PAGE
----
Oh middle of the night thoughts precipitated by a meditative documentary on a topic I both loathe and require. Manic depression.
I was going to write a paragraph literally putting a thought within a through within a thought through the use of my punctuation army to illustrate the racing thoughts of my personal brand of mania. But instead, I kept typing and deleting the beginnings of said thoughts, abandoning them three or four words in to move onto the next thought, because I keep losing them, because I am constantly slipping through my own fingers. Not the thoughts mind you, me. I am only the thought I am having at the time I am having it.
Anyway, I could not make such an illustration.
In the documentary a profiled woman talks about the highest of her mania. How on the sweet edge, right before psychosis, she feels like God. It's like the energy of 100 of her best days wraps around her rendering her invincible. How she can be this God for days at a time. Her face is not like in awe when she describes this, as I suppose mine was, it is more heartbreaking and blunt. Her exposure makes me feel empty.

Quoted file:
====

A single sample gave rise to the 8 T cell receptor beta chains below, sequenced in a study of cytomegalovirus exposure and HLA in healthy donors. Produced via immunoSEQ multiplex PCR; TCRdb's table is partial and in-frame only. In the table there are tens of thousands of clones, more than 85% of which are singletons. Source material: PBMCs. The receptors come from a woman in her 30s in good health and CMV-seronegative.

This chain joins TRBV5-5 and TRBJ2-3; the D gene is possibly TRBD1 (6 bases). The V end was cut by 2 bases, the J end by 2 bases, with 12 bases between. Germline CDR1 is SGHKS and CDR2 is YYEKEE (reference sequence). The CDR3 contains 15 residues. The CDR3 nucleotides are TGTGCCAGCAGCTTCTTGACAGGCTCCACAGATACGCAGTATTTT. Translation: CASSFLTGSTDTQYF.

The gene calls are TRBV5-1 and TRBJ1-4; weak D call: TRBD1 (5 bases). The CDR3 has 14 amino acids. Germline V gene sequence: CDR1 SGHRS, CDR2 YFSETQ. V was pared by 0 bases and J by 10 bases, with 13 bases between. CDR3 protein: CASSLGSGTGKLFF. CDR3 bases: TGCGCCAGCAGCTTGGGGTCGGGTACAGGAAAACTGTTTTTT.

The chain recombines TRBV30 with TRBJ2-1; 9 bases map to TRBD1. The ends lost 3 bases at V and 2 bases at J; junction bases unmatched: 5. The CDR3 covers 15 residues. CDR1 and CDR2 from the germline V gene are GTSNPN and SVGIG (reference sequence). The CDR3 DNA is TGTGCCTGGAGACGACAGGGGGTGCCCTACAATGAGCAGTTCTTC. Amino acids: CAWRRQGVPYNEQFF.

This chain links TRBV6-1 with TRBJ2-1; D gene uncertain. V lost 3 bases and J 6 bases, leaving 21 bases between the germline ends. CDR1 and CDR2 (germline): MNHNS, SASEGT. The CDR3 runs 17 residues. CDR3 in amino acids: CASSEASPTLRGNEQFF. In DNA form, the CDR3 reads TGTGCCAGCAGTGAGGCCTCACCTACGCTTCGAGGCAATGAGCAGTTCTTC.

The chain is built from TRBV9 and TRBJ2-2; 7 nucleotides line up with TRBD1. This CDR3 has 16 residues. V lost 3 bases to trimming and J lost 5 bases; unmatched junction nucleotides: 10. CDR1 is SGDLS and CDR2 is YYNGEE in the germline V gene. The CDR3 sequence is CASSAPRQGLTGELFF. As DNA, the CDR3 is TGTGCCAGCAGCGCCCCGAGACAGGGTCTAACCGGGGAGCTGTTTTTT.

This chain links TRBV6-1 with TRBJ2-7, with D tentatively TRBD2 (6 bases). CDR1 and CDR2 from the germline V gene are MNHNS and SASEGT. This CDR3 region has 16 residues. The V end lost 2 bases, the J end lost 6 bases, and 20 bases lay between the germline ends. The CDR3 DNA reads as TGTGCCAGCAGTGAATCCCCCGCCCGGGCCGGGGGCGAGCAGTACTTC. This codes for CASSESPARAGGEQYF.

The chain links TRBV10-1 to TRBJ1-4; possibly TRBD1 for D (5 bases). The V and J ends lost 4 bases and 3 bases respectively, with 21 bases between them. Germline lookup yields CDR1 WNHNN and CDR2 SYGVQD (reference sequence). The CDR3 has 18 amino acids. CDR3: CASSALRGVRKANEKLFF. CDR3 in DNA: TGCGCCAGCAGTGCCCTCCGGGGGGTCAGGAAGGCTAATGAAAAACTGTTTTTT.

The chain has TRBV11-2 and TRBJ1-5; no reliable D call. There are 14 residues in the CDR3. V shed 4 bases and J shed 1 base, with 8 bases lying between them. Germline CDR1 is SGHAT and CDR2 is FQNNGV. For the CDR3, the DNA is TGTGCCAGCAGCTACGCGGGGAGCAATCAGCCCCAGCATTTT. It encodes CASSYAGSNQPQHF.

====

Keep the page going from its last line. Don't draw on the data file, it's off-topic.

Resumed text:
I actually enter into a thought process that is incredibly fucked up. Questioning why I never get to feel like God, only some sort of wild fish air swimming across my living room floor while Lilo watches in shades of caution and amusement. That's what my mania is like. A little elevator to the next floor up, just high enough to be a personality quirk. Just high enough to freak me out, that this is the time I really crack, that I'll end up committed like everyone else in my nuclear family. I get the fear, but it is, as always, Godless.
Forgive my offensiveness. Yes, I just envied this woman's textbook mental illness, because I often don't feel crazy enough to ask for help.